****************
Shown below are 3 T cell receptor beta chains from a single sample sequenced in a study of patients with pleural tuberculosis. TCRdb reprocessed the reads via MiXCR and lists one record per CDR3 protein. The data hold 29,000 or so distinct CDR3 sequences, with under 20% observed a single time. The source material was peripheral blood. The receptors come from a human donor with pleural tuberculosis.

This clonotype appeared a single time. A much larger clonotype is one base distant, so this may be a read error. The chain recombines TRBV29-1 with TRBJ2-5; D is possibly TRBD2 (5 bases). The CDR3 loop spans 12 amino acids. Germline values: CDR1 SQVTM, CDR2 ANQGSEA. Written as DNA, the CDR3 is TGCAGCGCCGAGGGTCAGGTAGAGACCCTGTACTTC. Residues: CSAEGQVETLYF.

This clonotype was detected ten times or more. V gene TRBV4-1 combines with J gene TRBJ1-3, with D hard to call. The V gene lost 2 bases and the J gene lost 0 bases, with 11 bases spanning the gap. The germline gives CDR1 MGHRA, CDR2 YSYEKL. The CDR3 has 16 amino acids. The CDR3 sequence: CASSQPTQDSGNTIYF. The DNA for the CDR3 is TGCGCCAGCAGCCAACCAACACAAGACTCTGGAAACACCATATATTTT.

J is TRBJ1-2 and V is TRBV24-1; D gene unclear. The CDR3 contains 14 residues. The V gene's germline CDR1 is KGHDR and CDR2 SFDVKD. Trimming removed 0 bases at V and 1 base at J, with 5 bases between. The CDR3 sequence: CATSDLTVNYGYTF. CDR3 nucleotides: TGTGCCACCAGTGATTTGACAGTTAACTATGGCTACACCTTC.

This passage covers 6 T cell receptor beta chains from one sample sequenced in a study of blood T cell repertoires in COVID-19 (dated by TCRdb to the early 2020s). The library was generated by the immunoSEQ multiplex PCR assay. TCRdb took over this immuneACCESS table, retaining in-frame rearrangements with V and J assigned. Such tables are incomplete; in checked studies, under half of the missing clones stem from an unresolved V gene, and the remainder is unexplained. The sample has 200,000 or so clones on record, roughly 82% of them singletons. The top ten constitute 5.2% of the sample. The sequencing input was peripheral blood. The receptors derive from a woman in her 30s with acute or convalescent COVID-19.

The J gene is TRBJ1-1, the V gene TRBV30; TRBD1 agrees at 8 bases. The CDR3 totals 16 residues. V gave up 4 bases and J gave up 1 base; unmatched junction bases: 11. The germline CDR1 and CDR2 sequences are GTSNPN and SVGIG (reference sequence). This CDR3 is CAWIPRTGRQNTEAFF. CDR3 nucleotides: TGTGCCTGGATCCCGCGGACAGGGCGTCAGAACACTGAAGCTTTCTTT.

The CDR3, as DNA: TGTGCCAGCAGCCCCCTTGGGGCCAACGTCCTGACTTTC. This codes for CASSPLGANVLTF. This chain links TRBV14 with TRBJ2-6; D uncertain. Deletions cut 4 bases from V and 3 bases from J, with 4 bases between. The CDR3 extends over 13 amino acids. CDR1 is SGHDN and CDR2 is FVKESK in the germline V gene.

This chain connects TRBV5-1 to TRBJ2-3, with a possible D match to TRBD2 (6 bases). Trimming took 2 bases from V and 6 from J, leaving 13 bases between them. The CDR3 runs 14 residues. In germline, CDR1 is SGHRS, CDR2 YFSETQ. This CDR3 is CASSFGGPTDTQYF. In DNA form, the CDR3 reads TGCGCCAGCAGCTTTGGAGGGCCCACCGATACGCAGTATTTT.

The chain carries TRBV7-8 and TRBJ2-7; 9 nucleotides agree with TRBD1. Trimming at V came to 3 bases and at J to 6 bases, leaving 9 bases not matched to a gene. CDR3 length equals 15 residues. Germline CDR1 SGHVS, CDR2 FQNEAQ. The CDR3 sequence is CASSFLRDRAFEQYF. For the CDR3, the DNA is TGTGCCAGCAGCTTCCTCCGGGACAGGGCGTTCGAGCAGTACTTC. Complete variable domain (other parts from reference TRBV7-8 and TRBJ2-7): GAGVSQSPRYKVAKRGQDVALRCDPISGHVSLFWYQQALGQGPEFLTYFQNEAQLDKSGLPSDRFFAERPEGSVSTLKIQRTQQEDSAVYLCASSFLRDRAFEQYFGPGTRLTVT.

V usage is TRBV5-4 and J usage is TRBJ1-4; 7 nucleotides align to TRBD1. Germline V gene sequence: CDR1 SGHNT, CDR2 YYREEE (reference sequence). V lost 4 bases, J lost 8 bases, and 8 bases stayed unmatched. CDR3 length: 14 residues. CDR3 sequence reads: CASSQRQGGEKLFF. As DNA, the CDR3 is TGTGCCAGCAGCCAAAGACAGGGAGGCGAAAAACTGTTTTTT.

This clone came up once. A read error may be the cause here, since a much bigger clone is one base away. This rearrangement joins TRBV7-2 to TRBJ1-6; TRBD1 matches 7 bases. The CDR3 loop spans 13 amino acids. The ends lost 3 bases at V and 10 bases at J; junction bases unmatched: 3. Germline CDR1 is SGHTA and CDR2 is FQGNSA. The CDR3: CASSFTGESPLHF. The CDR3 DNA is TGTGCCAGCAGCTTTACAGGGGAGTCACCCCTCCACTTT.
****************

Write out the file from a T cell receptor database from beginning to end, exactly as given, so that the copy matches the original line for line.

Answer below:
Shown below are 3 T cell receptor beta chains from a single sample sequenced in a study of patients with pleural tuberculosis. TCRdb reprocessed the reads via MiXCR and lists one record per CDR3 protein. The data hold 29,000 or so distinct CDR3 sequences, with under 20% observed a single time. The source material was peripheral blood. The receptors come from a human donor with pleural tuberculosis.

This clonotype appeared a single time. A much larger clonotype is one base distant, so this may be a read error. The chain recombines TRBV29-1 with TRBJ2-5; D is possibly TRBD2 (5 bases). The CDR3 loop spans 12 amino acids. Germline values: CDR1 SQVTM, CDR2 ANQGSEA. Written as DNA, the CDR3 is TGCAGCGCCGAGGGTCAGGTAGAGACCCTGTACTTC. Residues: CSAEGQVETLYF.

This clonotype was detected ten times or more. V gene TRBV4-1 combines with J gene TRBJ1-3, with D hard to call. The V gene lost 2 bases and the J gene lost 0 bases, with 11 bases spanning the gap. The germline gives CDR1 MGHRA, CDR2 YSYEKL. The CDR3 has 16 amino acids. The CDR3 sequence: CASSQPTQDSGNTIYF. The DNA for the CDR3 is TGCGCCAGCAGCCAACCAACACAAGACTCTGGAAACACCATATATTTT.

J is TRBJ1-2 and V is TRBV24-1; D gene unclear. The CDR3 contains 14 residues. The V gene's germline CDR1 is KGHDR and CDR2 SFDVKD. Trimming removed 0 bases at V and 1 base at J, with 5 bases between. The CDR3 sequence: CATSDLTVNYGYTF. CDR3 nucleotides: TGTGCCACCAGTGATTTGACAGTTAACTATGGCTACACCTTC.

This passage covers 6 T cell receptor beta chains from one sample sequenced in a study of blood T cell repertoires in COVID-19 (dated by TCRdb to the early 2020s). The library was generated by the immunoSEQ multiplex PCR assay. TCRdb took over this immuneACCESS table, retaining in-frame rearrangements with V and J assigned. Such tables are incomplete; in checked studies, under half of the missing clones stem from an unresolved V gene, and the remainder is unexplained. The sample has 200,000 or so clones on record, roughly 82% of them singletons. The top ten constitute 5.2% of the sample. The sequencing input was peripheral blood. The receptors derive from a woman in her 30s with acute or convalescent COVID-19.

The J gene is TRBJ1-1, the V gene TRBV30; TRBD1 agrees at 8 bases. The CDR3 totals 16 residues. V gave up 4 bases and J gave up 1 base; unmatched junction bases: 11. The germline CDR1 and CDR2 sequences are GTSNPN and SVGIG (reference sequence). This CDR3 is CAWIPRTGRQNTEAFF. CDR3 nucleotides: TGTGCCTGGATCCCGCGGACAGGGCGTCAGAACACTGAAGCTTTCTTT.

The CDR3, as DNA: TGTGCCAGCAGCCCCCTTGGGGCCAACGTCCTGACTTTC. This codes for CASSPLGANVLTF. This chain links TRBV14 with TRBJ2-6; D uncertain. Deletions cut 4 bases from V and 3 bases from J, with 4 bases between. The CDR3 extends over 13 amino acids. CDR1 is SGHDN and CDR2 is FVKESK in the germline V gene.

This chain connects TRBV5-1 to TRBJ2-3, with a possible D match to TRBD2 (6 bases). Trimming took 2 bases from V and 6 from J, leaving 13 bases between them. The CDR3 runs 14 residues. In germline, CDR1 is SGHRS, CDR2 YFSETQ. This CDR3 is CASSFGGPTDTQYF. In DNA form, the CDR3 reads TGCGCCAGCAGCTTTGGAGGGCCCACCGATACGCAGTATTTT.

The chain carries TRBV7-8 and TRBJ2-7; 9 nucleotides agree with TRBD1. Trimming at V came to 3 bases and at J to 6 bases, leaving 9 bases not matched to a gene. CDR3 length equals 15 residues. Germline CDR1 SGHVS, CDR2 FQNEAQ. The CDR3 sequence is CASSFLRDRAFEQYF. For the CDR3, the DNA is TGTGCCAGCAGCTTCCTCCGGGACAGGGCGTTCGAGCAGTACTTC. Complete variable domain (other parts from reference TRBV7-8 and TRBJ2-7): GAGVSQSPRYKVAKRGQDVALRCDPISGHVSLFWYQQALGQGPEFLTYFQNEAQLDKSGLPSDRFFAERPEGSVSTLKIQRTQQEDSAVYLCASSFLRDRAFEQYFGPGTRLTVT.

V usage is TRBV5-4 and J usage is TRBJ1-4; 7 nucleotides align to TRBD1. Germline V gene sequence: CDR1 SGHNT, CDR2 YYREEE (reference sequence). V lost 4 bases, J lost 8 bases, and 8 bases stayed unmatched. CDR3 length: 14 residues. CDR3 sequence reads: CASSQRQGGEKLFF. As DNA, the CDR3 is TGTGCCAGCAGCCAAAGACAGGGAGGCGAAAAACTGTTTTTT.

This clone came up once. A read error may be the cause here, since a much bigger clone is one base away. This rearrangement joins TRBV7-2 to TRBJ1-6; TRBD1 matches 7 bases. The CDR3 loop spans 13 amino acids. The ends lost 3 bases at V and 10 bases at J; junction bases unmatched: 3. Germline CDR1 is SGHTA and CDR2 is FQGNSA. The CDR3: CASSFTGESPLHF. The CDR3 DNA is TGTGCCAGCAGCTTTACAGGGGAGTCACCCCTCCACTTT.